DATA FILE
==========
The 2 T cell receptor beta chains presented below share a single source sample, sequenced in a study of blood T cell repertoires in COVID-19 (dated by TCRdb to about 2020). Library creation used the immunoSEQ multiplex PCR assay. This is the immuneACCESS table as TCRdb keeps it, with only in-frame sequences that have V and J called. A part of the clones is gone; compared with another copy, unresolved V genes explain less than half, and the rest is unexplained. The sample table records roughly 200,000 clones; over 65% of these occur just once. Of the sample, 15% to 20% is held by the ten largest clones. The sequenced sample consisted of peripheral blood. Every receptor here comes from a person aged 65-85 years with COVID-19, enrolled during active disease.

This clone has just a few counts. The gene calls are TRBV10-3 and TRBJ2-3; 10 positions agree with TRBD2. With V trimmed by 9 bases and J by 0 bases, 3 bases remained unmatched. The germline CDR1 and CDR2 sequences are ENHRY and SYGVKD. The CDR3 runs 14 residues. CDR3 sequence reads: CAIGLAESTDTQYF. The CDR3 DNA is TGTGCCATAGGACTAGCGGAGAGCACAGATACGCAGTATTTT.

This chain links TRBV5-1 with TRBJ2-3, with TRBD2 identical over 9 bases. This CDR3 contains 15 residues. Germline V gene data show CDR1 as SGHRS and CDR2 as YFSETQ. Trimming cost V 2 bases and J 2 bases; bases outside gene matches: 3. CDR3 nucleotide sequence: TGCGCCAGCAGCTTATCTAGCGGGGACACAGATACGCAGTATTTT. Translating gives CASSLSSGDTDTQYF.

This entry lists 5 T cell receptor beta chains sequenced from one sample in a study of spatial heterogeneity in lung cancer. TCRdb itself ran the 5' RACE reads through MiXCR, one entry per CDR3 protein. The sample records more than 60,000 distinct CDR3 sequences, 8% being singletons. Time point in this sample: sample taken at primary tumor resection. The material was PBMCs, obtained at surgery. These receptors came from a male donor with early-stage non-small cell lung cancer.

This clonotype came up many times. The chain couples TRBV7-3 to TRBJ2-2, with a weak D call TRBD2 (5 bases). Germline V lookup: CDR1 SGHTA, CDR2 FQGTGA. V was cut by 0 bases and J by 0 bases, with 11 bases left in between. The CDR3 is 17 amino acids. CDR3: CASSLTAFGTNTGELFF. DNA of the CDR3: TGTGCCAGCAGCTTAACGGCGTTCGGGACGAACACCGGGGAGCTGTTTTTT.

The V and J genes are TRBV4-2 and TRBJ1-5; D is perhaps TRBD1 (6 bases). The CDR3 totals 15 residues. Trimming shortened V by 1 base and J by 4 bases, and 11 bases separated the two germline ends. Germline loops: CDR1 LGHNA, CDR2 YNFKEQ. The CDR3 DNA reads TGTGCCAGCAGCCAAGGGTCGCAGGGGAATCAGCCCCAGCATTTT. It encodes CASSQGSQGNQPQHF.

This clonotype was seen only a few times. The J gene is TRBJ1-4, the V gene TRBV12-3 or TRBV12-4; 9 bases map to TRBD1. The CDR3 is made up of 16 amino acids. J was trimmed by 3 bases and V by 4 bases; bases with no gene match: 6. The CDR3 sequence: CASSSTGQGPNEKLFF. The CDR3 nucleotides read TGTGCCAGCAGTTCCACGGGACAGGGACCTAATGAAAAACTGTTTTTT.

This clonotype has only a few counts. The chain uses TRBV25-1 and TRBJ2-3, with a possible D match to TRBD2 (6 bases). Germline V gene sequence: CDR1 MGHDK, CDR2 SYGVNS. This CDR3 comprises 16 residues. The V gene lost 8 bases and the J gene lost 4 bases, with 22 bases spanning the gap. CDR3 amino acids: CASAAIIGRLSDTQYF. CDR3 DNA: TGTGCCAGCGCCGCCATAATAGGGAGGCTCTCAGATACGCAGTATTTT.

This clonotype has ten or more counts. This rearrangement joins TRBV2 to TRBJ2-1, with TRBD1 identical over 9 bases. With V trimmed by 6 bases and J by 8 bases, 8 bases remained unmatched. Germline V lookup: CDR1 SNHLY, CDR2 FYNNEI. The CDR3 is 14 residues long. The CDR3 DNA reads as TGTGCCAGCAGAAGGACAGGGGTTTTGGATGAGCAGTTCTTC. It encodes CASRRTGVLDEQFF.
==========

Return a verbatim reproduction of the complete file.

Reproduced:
The 2 T cell receptor beta chains presented below share a single source sample, sequenced in a study of blood T cell repertoires in COVID-19 (dated by TCRdb to about 2020). Library creation used the immunoSEQ multiplex PCR assay. This is the immuneACCESS table as TCRdb keeps it, with only in-frame sequences that have V and J called. A part of the clones is gone; compared with another copy, unresolved V genes explain less than half, and the rest is unexplained. The sample table records roughly 200,000 clones; over 65% of these occur just once. Of the sample, 15% to 20% is held by the ten largest clones. The sequenced sample consisted of peripheral blood. Every receptor here comes from a person aged 65-85 years with COVID-19, enrolled during active disease.

This clone has just a few counts. The gene calls are TRBV10-3 and TRBJ2-3; 10 positions agree with TRBD2. With V trimmed by 9 bases and J by 0 bases, 3 bases remained unmatched. The germline CDR1 and CDR2 sequences are ENHRY and SYGVKD. The CDR3 runs 14 residues. CDR3 sequence reads: CAIGLAESTDTQYF. The CDR3 DNA is TGTGCCATAGGACTAGCGGAGAGCACAGATACGCAGTATTTT.

This chain links TRBV5-1 with TRBJ2-3, with TRBD2 identical over 9 bases. This CDR3 contains 15 residues. Germline V gene data show CDR1 as SGHRS and CDR2 as YFSETQ. Trimming cost V 2 bases and J 2 bases; bases outside gene matches: 3. CDR3 nucleotide sequence: TGCGCCAGCAGCTTATCTAGCGGGGACACAGATACGCAGTATTTT. Translating gives CASSLSSGDTDTQYF.

This entry lists 5 T cell receptor beta chains sequenced from one sample in a study of spatial heterogeneity in lung cancer. TCRdb itself ran the 5' RACE reads through MiXCR, one entry per CDR3 protein. The sample records more than 60,000 distinct CDR3 sequences, 8% being singletons. Time point in this sample: sample taken at primary tumor resection. The material was PBMCs, obtained at surgery. These receptors came from a male donor with early-stage non-small cell lung cancer.

This clonotype came up many times. The chain couples TRBV7-3 to TRBJ2-2, with a weak D call TRBD2 (5 bases). Germline V lookup: CDR1 SGHTA, CDR2 FQGTGA. V was cut by 0 bases and J by 0 bases, with 11 bases left in between. The CDR3 is 17 amino acids. CDR3: CASSLTAFGTNTGELFF. DNA of the CDR3: TGTGCCAGCAGCTTAACGGCGTTCGGGACGAACACCGGGGAGCTGTTTTTT.

The V and J genes are TRBV4-2 and TRBJ1-5; D is perhaps TRBD1 (6 bases). The CDR3 totals 15 residues. Trimming shortened V by 1 base and J by 4 bases, and 11 bases separated the two germline ends. Germline loops: CDR1 LGHNA, CDR2 YNFKEQ. The CDR3 DNA reads TGTGCCAGCAGCCAAGGGTCGCAGGGGAATCAGCCCCAGCATTTT. It encodes CASSQGSQGNQPQHF.

This clonotype was seen only a few times. The J gene is TRBJ1-4, the V gene TRBV12-3 or TRBV12-4; 9 bases map to TRBD1. The CDR3 is made up of 16 amino acids. J was trimmed by 3 bases and V by 4 bases; bases with no gene match: 6. The CDR3 sequence: CASSSTGQGPNEKLFF. The CDR3 nucleotides read TGTGCCAGCAGTTCCACGGGACAGGGACCTAATGAAAAACTGTTTTTT.

This clonotype has only a few counts. The chain uses TRBV25-1 and TRBJ2-3, with a possible D match to TRBD2 (6 bases). Germline V gene sequence: CDR1 MGHDK, CDR2 SYGVNS. This CDR3 comprises 16 residues. The V gene lost 8 bases and the J gene lost 4 bases, with 22 bases spanning the gap. CDR3 amino acids: CASAAIIGRLSDTQYF. CDR3 DNA: TGTGCCAGCGCCGCCATAATAGGGAGGCTCTCAGATACGCAGTATTTT.

This clonotype has ten or more counts. This rearrangement joins TRBV2 to TRBJ2-1, with TRBD1 identical over 9 bases. With V trimmed by 6 bases and J by 8 bases, 8 bases remained unmatched. Germline V lookup: CDR1 SNHLY, CDR2 FYNNEI. The CDR3 is 14 residues long. The CDR3 DNA reads as TGTGCCAGCAGAAGGACAGGGGTTTTGGATGAGCAGTTCTTC. It encodes CASRRTGVLDEQFF.